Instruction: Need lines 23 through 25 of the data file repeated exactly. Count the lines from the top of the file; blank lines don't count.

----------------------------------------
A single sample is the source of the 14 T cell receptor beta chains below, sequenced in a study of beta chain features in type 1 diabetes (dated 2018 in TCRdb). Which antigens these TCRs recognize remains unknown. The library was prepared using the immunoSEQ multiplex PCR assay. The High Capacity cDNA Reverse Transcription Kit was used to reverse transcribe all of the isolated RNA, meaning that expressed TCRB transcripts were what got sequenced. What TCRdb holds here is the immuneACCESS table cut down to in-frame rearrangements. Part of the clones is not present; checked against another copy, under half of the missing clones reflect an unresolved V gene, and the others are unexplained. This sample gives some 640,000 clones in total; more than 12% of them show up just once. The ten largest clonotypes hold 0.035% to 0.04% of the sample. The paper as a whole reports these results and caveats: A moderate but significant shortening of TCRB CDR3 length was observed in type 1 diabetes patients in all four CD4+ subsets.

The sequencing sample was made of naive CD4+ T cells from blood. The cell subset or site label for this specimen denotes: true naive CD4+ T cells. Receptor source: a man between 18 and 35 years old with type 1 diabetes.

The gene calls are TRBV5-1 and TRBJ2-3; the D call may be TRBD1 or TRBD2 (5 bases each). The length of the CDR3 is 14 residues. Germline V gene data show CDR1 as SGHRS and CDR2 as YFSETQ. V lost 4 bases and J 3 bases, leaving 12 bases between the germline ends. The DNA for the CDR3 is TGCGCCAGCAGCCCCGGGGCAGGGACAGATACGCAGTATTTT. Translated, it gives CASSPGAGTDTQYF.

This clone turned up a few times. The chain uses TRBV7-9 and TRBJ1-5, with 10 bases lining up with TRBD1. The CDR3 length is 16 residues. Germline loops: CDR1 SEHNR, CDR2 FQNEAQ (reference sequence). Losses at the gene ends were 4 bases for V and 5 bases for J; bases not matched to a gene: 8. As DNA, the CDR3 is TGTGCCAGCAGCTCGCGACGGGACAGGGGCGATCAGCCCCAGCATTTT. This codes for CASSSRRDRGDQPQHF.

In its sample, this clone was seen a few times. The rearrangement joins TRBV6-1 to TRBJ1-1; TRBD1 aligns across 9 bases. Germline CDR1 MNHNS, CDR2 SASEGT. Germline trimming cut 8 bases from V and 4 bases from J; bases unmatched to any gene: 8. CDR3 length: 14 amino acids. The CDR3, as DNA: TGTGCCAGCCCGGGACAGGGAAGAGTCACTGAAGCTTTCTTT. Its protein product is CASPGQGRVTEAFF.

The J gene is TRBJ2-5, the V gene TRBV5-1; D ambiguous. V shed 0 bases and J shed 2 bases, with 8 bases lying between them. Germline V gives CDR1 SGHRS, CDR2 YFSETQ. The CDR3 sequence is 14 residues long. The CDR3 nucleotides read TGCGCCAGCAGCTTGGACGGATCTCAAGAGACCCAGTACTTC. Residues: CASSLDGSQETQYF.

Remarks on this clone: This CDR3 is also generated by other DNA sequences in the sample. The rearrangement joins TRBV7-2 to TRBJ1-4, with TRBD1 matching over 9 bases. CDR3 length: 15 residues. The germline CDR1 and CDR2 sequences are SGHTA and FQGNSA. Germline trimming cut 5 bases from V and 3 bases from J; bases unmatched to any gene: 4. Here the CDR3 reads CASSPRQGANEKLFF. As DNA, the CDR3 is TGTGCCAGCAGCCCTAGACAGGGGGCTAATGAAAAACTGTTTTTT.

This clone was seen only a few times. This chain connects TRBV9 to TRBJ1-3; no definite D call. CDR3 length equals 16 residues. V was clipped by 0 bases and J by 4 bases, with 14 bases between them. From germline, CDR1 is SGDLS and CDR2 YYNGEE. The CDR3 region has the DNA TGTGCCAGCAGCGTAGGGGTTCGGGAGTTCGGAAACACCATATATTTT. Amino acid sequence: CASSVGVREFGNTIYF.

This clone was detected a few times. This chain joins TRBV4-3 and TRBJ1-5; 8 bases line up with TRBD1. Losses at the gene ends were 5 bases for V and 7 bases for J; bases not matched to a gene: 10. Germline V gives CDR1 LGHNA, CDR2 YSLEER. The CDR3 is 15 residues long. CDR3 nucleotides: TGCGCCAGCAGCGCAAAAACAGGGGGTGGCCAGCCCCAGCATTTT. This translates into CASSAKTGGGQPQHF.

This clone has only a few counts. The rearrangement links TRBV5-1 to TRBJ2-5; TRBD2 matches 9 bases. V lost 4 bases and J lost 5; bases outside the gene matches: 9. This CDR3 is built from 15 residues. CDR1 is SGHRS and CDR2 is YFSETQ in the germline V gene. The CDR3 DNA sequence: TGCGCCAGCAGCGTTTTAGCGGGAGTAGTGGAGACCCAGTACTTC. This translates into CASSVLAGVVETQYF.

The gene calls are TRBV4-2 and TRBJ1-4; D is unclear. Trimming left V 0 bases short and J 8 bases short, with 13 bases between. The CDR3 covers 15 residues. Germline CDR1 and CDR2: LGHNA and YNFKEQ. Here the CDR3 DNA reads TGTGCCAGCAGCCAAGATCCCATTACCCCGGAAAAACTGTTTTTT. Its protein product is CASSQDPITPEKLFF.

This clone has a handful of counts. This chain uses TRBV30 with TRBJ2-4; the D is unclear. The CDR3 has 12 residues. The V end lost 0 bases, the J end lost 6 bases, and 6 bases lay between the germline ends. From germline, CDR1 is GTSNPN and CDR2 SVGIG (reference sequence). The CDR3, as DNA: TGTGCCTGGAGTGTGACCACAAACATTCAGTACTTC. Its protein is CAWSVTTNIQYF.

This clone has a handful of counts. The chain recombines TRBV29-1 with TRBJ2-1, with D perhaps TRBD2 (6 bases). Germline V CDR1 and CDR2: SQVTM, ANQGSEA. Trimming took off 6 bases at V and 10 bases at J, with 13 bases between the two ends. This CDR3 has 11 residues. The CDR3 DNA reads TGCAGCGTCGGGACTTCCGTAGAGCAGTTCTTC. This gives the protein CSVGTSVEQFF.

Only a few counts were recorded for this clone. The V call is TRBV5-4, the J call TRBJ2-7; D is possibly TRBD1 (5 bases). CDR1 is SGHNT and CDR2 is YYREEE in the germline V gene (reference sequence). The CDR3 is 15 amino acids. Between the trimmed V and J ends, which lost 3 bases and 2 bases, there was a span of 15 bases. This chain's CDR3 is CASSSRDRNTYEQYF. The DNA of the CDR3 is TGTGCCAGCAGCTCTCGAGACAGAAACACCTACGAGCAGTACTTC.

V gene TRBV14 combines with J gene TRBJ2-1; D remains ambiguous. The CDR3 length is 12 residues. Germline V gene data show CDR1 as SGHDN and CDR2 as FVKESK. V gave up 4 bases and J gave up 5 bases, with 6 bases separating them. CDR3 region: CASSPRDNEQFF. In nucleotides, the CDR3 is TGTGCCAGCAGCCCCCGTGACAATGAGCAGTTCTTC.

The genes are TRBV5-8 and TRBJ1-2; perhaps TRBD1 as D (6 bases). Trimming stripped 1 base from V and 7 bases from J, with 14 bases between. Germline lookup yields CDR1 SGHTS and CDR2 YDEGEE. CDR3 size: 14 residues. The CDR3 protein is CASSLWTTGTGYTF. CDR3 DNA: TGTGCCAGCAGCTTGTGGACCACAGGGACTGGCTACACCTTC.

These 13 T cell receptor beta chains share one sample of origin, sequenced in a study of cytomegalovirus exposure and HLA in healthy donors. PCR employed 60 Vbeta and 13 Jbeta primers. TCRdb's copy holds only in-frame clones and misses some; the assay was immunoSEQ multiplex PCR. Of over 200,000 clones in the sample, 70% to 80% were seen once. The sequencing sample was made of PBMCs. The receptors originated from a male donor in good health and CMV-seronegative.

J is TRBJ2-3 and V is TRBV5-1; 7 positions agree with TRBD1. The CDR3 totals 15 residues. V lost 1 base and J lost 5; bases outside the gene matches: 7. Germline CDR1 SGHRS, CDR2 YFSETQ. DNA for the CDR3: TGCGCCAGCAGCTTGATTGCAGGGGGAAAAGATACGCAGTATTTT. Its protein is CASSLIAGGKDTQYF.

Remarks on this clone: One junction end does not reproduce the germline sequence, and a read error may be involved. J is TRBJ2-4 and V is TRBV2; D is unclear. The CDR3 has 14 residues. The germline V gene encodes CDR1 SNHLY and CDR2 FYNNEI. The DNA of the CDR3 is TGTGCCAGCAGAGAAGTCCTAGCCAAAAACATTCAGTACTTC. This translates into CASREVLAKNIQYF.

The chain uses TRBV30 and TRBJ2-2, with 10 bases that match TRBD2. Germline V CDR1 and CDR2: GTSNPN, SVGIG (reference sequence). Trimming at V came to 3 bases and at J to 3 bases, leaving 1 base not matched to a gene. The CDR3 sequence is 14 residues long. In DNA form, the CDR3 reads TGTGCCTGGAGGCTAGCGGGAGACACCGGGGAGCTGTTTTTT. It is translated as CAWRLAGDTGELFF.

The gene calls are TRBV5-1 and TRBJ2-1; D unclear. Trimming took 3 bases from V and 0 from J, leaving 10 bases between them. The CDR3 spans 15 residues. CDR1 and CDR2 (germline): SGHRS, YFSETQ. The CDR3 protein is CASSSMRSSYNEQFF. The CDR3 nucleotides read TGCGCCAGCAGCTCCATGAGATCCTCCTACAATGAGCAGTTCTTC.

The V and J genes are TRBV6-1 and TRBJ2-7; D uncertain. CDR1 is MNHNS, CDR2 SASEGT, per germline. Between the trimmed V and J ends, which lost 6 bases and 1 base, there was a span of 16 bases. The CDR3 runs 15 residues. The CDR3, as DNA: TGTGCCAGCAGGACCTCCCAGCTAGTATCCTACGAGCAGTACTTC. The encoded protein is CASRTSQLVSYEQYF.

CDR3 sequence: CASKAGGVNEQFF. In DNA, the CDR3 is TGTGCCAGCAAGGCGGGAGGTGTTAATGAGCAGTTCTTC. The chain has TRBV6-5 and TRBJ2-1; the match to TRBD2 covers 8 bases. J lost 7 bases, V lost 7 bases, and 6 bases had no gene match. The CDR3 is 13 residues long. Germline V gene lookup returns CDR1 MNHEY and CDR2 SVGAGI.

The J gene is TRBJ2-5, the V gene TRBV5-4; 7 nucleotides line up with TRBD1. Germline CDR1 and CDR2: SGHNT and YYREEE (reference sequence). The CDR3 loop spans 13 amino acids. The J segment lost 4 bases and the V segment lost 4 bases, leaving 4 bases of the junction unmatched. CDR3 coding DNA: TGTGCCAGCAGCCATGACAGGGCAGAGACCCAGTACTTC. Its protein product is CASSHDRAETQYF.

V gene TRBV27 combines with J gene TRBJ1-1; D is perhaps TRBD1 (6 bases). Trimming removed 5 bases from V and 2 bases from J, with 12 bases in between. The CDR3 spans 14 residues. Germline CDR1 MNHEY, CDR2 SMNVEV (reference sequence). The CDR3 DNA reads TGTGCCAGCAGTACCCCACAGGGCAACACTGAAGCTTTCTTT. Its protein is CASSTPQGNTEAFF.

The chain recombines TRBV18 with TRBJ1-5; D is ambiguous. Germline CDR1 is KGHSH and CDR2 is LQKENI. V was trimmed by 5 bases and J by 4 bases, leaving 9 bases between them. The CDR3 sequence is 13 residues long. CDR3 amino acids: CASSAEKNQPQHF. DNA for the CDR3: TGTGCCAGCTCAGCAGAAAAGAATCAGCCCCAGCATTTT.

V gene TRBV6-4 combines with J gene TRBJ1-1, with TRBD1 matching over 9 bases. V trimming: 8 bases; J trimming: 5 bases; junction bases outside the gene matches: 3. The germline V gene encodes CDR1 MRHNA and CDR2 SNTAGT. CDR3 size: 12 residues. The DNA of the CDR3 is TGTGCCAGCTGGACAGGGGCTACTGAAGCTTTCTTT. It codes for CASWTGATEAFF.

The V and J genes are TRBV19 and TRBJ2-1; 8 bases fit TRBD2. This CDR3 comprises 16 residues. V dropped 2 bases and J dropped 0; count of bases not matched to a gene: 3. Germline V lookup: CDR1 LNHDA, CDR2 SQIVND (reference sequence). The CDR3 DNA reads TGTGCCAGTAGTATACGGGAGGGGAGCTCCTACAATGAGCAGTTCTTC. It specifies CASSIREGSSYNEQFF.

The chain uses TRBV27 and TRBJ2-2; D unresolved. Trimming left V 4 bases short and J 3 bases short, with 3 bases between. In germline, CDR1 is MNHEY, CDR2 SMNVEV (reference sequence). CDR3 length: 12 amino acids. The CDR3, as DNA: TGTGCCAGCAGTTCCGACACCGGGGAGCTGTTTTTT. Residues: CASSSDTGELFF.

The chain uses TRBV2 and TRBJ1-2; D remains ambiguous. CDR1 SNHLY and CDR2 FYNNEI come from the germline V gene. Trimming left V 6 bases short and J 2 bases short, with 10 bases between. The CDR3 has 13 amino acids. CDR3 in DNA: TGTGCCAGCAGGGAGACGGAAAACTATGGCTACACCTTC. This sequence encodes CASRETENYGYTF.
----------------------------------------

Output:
CDR3 sequence: CASKAGGVNEQFF. In DNA, the CDR3 is TGTGCCAGCAAGGCGGGAGGTGTTAATGAGCAGTTCTTC. The chain has TRBV6-5 and TRBJ2-1; the match to TRBD2 covers 8 bases. J lost 7 bases, V lost 7 bases, and 6 bases had no gene match. The CDR3 is 13 residues long. Germline V gene lookup returns CDR1 MNHEY and CDR2 SVGAGI.

The J gene is TRBJ2-5, the V gene TRBV5-4; 7 nucleotides line up with TRBD1. Germline CDR1 and CDR2: SGHNT and YYREEE (reference sequence). The CDR3 loop spans 13 amino acids. The J segment lost 4 bases and the V segment lost 4 bases, leaving 4 bases of the junction unmatched. CDR3 coding DNA: TGTGCCAGCAGCCATGACAGGGCAGAGACCCAGTACTTC. Its protein product is CASSHDRAETQYF.

V gene TRBV27 combines with J gene TRBJ1-1; D is perhaps TRBD1 (6 bases). Trimming removed 5 bases from V and 2 bases from J, with 12 bases in between. The CDR3 spans 14 residues. Germline CDR1 MNHEY, CDR2 SMNVEV (reference sequence). The CDR3 DNA reads TGTGCCAGCAGTACCCCACAGGGCAACACTGAAGCTTTCTTT. Its protein is CASSTPQGNTEAFF.